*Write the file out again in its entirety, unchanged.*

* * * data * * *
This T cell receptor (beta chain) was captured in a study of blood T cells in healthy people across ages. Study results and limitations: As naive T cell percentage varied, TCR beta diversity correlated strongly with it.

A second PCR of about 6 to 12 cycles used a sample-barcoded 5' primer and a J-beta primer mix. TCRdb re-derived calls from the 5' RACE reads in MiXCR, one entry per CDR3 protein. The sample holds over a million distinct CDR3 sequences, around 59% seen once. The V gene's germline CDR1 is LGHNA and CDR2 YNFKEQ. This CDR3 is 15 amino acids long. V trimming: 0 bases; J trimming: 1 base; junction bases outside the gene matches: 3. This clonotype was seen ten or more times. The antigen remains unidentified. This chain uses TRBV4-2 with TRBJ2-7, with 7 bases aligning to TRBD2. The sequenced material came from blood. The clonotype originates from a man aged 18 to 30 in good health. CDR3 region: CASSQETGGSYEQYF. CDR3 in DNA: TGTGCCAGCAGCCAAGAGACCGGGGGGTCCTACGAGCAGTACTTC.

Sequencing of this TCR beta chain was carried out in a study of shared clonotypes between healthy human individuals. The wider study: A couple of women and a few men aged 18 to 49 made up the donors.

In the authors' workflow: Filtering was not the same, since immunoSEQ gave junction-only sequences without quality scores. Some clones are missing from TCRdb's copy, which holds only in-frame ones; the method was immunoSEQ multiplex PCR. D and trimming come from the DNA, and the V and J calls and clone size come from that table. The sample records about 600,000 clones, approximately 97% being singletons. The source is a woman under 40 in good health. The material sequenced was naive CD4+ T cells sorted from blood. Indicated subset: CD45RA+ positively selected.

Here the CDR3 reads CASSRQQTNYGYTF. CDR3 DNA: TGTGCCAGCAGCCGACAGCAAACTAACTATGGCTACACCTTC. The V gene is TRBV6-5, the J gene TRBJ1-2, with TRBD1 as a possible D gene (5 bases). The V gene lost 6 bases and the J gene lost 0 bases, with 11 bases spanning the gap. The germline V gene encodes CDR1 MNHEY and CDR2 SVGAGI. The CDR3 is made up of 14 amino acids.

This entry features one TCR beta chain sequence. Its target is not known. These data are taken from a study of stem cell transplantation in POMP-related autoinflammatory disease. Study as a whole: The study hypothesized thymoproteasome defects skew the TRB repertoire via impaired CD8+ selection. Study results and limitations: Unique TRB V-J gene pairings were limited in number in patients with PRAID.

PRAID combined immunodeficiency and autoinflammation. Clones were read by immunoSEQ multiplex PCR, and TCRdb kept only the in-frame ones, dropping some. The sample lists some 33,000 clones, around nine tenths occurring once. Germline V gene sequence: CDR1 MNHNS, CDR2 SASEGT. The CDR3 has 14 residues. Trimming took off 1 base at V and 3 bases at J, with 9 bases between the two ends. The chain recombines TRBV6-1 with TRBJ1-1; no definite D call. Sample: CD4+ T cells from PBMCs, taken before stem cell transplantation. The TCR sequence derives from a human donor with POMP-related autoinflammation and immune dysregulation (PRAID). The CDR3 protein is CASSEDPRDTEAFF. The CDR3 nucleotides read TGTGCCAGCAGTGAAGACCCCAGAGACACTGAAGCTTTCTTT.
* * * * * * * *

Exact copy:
This T cell receptor (beta chain) was captured in a study of blood T cells in healthy people across ages. Study results and limitations: As naive T cell percentage varied, TCR beta diversity correlated strongly with it.

A second PCR of about 6 to 12 cycles used a sample-barcoded 5' primer and a J-beta primer mix. TCRdb re-derived calls from the 5' RACE reads in MiXCR, one entry per CDR3 protein. The sample holds over a million distinct CDR3 sequences, around 59% seen once. The V gene's germline CDR1 is LGHNA and CDR2 YNFKEQ. This CDR3 is 15 amino acids long. V trimming: 0 bases; J trimming: 1 base; junction bases outside the gene matches: 3. This clonotype was seen ten or more times. The antigen remains unidentified. This chain uses TRBV4-2 with TRBJ2-7, with 7 bases aligning to TRBD2. The sequenced material came from blood. The clonotype originates from a man aged 18 to 30 in good health. CDR3 region: CASSQETGGSYEQYF. CDR3 in DNA: TGTGCCAGCAGCCAAGAGACCGGGGGGTCCTACGAGCAGTACTTC.

Sequencing of this TCR beta chain was carried out in a study of shared clonotypes between healthy human individuals. The wider study: A couple of women and a few men aged 18 to 49 made up the donors.

In the authors' workflow: Filtering was not the same, since immunoSEQ gave junction-only sequences without quality scores. Some clones are missing from TCRdb's copy, which holds only in-frame ones; the method was immunoSEQ multiplex PCR. D and trimming come from the DNA, and the V and J calls and clone size come from that table. The sample records about 600,000 clones, approximately 97% being singletons. The source is a woman under 40 in good health. The material sequenced was naive CD4+ T cells sorted from blood. Indicated subset: CD45RA+ positively selected.

Here the CDR3 reads CASSRQQTNYGYTF. CDR3 DNA: TGTGCCAGCAGCCGACAGCAAACTAACTATGGCTACACCTTC. The V gene is TRBV6-5, the J gene TRBJ1-2, with TRBD1 as a possible D gene (5 bases). The V gene lost 6 bases and the J gene lost 0 bases, with 11 bases spanning the gap. The germline V gene encodes CDR1 MNHEY and CDR2 SVGAGI. The CDR3 is made up of 14 amino acids.

This entry features one TCR beta chain sequence. Its target is not known. These data are taken from a study of stem cell transplantation in POMP-related autoinflammatory disease. Study as a whole: The study hypothesized thymoproteasome defects skew the TRB repertoire via impaired CD8+ selection. Study results and limitations: Unique TRB V-J gene pairings were limited in number in patients with PRAID.

PRAID combined immunodeficiency and autoinflammation. Clones were read by immunoSEQ multiplex PCR, and TCRdb kept only the in-frame ones, dropping some. The sample lists some 33,000 clones, around nine tenths occurring once. Germline V gene sequence: CDR1 MNHNS, CDR2 SASEGT. The CDR3 has 14 residues. Trimming took off 1 base at V and 3 bases at J, with 9 bases between the two ends. The chain recombines TRBV6-1 with TRBJ1-1; no definite D call. Sample: CD4+ T cells from PBMCs, taken before stem cell transplantation. The TCR sequence derives from a human donor with POMP-related autoinflammation and immune dysregulation (PRAID). The CDR3 protein is CASSEDPRDTEAFF. The CDR3 nucleotides read TGTGCCAGCAGTGAAGACCCCAGAGACACTGAAGCTTTCTTT.